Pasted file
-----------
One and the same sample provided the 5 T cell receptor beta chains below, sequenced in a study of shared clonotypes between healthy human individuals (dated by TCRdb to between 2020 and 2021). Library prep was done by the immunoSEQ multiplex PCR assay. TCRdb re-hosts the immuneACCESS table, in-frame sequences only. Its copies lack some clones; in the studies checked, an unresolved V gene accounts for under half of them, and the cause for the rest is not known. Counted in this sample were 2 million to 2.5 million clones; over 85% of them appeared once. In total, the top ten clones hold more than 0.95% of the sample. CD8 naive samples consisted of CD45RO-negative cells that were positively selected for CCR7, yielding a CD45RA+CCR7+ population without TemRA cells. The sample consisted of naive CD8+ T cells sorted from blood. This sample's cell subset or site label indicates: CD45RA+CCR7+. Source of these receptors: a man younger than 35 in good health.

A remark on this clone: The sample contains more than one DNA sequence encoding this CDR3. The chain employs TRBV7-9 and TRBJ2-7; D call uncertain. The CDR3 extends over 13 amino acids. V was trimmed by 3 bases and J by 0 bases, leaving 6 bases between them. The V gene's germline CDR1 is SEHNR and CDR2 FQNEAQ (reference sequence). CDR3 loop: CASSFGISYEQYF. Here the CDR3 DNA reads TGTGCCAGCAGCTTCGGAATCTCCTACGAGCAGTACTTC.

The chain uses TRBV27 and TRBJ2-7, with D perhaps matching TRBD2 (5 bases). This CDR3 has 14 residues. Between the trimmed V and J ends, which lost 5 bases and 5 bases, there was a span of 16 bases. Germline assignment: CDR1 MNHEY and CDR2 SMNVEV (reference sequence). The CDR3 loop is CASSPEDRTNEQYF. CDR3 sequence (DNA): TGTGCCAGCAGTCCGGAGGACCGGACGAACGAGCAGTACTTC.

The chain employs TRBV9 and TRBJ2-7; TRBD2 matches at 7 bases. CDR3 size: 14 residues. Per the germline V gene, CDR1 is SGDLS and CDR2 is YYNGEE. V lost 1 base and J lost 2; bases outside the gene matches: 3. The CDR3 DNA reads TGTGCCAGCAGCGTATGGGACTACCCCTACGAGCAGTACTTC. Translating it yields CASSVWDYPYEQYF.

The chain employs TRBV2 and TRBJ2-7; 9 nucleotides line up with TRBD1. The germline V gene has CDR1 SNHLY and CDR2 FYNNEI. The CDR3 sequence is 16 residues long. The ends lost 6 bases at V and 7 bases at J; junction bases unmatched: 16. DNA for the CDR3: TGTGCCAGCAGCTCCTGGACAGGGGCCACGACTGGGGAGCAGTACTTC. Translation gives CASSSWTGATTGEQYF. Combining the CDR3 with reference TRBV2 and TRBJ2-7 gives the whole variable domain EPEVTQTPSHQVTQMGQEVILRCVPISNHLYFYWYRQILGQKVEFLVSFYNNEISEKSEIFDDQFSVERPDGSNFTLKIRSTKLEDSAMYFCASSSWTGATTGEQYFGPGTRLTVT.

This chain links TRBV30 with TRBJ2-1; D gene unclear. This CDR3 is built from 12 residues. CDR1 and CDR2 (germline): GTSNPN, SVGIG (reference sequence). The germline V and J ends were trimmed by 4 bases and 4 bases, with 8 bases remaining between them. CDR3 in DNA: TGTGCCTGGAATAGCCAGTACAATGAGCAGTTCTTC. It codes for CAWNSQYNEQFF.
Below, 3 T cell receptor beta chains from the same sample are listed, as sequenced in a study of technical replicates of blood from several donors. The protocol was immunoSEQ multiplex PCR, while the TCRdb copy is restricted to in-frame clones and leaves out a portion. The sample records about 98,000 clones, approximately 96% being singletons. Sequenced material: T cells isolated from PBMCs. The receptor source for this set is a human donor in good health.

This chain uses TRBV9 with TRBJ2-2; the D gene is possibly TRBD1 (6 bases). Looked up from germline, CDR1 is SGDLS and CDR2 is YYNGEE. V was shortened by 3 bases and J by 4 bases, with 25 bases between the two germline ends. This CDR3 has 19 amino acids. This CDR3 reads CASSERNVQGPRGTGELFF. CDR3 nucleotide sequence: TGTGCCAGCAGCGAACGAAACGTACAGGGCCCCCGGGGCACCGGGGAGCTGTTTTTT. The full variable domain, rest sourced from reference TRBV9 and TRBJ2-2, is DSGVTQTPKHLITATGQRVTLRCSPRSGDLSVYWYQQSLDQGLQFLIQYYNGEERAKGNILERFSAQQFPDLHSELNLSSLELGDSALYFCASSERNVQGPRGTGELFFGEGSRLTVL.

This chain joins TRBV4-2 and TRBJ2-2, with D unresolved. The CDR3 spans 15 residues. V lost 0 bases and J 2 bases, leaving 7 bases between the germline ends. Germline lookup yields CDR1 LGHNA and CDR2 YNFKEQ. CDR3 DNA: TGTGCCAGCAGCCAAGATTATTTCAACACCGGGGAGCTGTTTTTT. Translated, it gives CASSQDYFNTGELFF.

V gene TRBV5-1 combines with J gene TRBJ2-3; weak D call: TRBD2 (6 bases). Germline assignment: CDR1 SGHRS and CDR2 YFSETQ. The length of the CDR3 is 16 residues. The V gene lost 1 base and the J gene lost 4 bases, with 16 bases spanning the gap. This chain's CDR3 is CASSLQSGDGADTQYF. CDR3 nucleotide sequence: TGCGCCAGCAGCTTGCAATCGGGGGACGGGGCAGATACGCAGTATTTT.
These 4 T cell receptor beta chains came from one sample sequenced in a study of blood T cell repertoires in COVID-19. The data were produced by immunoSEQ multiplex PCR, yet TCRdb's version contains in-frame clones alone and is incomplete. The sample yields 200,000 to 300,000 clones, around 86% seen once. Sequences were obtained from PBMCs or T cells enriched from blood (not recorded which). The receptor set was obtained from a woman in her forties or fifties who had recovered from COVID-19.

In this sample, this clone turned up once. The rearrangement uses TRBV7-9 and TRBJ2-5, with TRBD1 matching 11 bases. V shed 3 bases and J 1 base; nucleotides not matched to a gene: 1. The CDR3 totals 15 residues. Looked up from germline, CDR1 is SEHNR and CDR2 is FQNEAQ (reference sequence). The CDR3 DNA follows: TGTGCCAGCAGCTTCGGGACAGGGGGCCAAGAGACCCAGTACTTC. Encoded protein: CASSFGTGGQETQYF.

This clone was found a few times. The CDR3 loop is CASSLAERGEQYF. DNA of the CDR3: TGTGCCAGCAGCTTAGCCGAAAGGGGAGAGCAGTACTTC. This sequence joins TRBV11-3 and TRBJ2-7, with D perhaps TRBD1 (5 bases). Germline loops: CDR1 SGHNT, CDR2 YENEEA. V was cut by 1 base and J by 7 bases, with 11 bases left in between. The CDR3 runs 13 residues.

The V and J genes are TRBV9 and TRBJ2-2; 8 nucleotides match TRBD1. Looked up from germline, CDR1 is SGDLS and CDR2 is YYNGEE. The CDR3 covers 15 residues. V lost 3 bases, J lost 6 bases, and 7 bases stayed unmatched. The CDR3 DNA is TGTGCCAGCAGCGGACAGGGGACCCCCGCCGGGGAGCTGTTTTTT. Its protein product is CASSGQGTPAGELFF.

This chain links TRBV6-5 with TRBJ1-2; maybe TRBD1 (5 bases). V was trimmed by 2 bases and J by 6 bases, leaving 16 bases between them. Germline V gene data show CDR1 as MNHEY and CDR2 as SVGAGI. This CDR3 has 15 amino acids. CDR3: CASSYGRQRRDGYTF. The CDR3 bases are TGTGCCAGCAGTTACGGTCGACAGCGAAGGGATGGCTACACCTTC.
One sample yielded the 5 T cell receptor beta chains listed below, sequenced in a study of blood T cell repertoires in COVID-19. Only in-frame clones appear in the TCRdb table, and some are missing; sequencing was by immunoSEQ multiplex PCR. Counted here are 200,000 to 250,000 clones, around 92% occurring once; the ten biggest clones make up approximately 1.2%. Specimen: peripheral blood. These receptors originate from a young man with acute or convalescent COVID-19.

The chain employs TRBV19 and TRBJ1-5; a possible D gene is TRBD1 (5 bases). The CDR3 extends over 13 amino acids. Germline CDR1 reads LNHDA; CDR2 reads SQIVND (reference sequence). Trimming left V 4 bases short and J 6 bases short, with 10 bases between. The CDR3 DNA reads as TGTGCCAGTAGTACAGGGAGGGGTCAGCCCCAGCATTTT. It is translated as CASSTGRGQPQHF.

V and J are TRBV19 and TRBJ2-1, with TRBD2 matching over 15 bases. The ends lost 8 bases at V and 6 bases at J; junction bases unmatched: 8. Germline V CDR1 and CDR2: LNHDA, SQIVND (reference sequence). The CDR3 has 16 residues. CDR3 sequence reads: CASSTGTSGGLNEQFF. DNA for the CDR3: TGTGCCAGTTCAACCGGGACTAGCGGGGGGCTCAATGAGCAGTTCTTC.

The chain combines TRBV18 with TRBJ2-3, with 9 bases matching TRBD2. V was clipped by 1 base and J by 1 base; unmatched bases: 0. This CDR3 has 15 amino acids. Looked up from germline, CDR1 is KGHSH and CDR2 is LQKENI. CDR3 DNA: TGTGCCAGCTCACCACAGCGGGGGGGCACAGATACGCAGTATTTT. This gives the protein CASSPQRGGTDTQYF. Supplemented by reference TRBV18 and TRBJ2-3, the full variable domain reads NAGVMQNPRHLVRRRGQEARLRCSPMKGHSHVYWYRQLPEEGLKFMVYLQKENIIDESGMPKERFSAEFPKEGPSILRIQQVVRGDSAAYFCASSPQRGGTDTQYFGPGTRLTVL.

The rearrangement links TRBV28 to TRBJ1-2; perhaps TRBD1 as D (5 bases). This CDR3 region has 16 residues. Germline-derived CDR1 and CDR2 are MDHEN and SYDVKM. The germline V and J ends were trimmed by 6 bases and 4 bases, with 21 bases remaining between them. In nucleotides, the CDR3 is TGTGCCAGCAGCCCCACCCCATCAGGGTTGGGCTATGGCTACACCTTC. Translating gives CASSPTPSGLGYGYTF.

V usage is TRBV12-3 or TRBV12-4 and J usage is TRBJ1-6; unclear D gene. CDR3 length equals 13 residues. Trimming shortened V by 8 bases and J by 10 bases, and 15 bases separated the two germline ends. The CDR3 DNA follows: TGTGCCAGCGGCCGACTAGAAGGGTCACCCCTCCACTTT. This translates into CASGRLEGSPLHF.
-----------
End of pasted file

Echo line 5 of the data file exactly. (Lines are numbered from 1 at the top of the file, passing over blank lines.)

The chain employs TRBV2 and TRBJ2-7; 9 nucleotides line up with TRBD1. The germline V gene has CDR1 SNHLY and CDR2 FYNNEI. The CDR3 sequence is 16 residues long. The ends lost 6 bases at V and 7 bases at J; junction bases unmatched: 16. DNA for the CDR3: TGTGCCAGCAGCTCCTGGACAGGGGCCACGACTGGGGAGCAGTACTTC. Translation gives CASSSWTGATTGEQYF. Combining the CDR3 with reference TRBV2 and TRBJ2-7 gives the whole variable domain EPEVTQTPSHQVTQMGQEVILRCVPISNHLYFYWYRQILGQKVEFLVSFYNNEISEKSEIFDDQFSVERPDGSNFTLKIRSTKLEDSAMYFCASSSWTGATTGEQYFGPGTRLTVT.